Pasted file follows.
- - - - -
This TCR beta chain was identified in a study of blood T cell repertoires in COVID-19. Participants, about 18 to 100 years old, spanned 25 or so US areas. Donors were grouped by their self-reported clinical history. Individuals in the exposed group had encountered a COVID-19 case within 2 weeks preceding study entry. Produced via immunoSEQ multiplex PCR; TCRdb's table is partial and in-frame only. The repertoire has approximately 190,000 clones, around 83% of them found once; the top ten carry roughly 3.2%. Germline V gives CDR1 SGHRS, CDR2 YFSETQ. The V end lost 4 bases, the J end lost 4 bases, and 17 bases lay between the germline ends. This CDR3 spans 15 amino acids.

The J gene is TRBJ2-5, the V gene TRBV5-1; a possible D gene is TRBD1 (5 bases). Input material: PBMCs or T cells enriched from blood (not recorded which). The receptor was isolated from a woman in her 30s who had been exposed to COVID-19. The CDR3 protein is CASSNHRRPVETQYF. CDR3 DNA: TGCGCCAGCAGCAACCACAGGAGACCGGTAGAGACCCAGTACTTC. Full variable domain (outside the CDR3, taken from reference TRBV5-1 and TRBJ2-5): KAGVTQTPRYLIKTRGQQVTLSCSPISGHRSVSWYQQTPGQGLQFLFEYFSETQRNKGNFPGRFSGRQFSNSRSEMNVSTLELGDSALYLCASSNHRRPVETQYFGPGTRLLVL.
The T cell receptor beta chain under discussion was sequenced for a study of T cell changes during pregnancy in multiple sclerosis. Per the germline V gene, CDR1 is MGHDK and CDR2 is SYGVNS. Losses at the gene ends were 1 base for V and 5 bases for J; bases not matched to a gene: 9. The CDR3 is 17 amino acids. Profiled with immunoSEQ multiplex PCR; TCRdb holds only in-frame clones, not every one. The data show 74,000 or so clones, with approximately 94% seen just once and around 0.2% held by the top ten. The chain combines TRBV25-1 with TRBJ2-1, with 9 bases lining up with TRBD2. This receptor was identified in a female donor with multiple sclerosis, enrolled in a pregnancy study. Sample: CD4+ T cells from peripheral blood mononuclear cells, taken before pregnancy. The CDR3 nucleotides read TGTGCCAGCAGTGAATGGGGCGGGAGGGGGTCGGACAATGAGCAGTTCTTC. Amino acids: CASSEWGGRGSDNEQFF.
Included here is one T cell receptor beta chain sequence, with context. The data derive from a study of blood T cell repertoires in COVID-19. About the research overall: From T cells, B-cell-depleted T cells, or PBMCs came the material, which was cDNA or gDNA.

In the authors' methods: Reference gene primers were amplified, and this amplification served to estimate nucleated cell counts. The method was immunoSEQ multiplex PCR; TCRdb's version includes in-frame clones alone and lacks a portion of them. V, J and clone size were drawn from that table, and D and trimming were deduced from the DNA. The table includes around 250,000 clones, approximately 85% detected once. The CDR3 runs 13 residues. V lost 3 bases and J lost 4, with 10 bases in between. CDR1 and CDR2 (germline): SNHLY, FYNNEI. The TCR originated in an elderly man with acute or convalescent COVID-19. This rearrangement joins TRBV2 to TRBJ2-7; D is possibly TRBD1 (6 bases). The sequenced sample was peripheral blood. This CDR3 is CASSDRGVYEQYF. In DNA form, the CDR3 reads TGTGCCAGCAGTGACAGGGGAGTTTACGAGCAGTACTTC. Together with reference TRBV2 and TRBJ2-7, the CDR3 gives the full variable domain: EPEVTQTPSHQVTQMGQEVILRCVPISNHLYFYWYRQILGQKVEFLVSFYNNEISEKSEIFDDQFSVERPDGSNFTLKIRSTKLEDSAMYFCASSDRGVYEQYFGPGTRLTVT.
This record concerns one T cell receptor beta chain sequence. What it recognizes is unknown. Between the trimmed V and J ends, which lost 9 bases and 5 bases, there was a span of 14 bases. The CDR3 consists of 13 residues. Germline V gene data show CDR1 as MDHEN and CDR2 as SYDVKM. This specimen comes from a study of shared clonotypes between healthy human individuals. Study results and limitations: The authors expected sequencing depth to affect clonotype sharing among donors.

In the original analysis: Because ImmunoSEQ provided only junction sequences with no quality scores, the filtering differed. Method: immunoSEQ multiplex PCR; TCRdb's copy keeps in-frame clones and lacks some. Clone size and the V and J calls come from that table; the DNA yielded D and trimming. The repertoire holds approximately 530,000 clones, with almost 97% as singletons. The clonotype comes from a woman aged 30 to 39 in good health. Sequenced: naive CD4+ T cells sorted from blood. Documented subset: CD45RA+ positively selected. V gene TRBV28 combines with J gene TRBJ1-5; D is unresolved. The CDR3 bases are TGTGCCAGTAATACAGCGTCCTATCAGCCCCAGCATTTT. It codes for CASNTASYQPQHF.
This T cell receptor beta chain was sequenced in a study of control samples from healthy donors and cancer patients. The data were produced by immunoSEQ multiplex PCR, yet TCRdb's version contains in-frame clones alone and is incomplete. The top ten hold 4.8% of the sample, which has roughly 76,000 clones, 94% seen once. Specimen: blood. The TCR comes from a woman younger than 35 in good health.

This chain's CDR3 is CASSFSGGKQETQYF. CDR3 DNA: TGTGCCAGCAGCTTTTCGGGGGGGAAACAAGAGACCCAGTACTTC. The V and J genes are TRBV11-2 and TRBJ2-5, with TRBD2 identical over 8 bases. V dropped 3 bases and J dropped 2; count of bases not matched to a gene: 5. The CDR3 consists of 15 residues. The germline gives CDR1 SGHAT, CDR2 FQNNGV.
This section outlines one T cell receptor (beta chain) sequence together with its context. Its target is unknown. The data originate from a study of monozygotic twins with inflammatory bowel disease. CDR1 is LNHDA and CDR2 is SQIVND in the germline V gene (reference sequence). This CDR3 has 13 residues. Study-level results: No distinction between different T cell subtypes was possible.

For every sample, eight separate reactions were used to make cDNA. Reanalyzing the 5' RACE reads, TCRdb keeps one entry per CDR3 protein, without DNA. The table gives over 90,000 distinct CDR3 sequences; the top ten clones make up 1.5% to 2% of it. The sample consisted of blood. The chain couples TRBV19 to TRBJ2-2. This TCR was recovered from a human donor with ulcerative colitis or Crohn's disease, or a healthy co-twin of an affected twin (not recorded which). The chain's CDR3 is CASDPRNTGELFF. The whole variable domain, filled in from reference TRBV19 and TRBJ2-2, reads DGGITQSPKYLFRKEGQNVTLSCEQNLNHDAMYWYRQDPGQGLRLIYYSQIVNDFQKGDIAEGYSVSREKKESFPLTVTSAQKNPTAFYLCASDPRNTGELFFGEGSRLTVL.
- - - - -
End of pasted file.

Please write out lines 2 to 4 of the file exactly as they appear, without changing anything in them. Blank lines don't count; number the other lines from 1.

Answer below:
The J gene is TRBJ2-5, the V gene TRBV5-1; a possible D gene is TRBD1 (5 bases). Input material: PBMCs or T cells enriched from blood (not recorded which). The receptor was isolated from a woman in her 30s who had been exposed to COVID-19. The CDR3 protein is CASSNHRRPVETQYF. CDR3 DNA: TGCGCCAGCAGCAACCACAGGAGACCGGTAGAGACCCAGTACTTC. Full variable domain (outside the CDR3, taken from reference TRBV5-1 and TRBJ2-5): KAGVTQTPRYLIKTRGQQVTLSCSPISGHRSVSWYQQTPGQGLQFLFEYFSETQRNKGNFPGRFSGRQFSNSRSEMNVSTLELGDSALYLCASSNHRRPVETQYFGPGTRLLVL.
The T cell receptor beta chain under discussion was sequenced for a study of T cell changes during pregnancy in multiple sclerosis. Per the germline V gene, CDR1 is MGHDK and CDR2 is SYGVNS. Losses at the gene ends were 1 base for V and 5 bases for J; bases not matched to a gene: 9. The CDR3 is 17 amino acids. Profiled with immunoSEQ multiplex PCR; TCRdb holds only in-frame clones, not every one. The data show 74,000 or so clones, with approximately 94% seen just once and around 0.2% held by the top ten. The chain combines TRBV25-1 with TRBJ2-1, with 9 bases lining up with TRBD2. This receptor was identified in a female donor with multiple sclerosis, enrolled in a pregnancy study. Sample: CD4+ T cells from peripheral blood mononuclear cells, taken before pregnancy. The CDR3 nucleotides read TGTGCCAGCAGTGAATGGGGCGGGAGGGGGTCGGACAATGAGCAGTTCTTC. Amino acids: CASSEWGGRGSDNEQFF.
Included here is one T cell receptor beta chain sequence, with context. The data derive from a study of blood T cell repertoires in COVID-19. About the research overall: From T cells, B-cell-depleted T cells, or PBMCs came the material, which was cDNA or gDNA.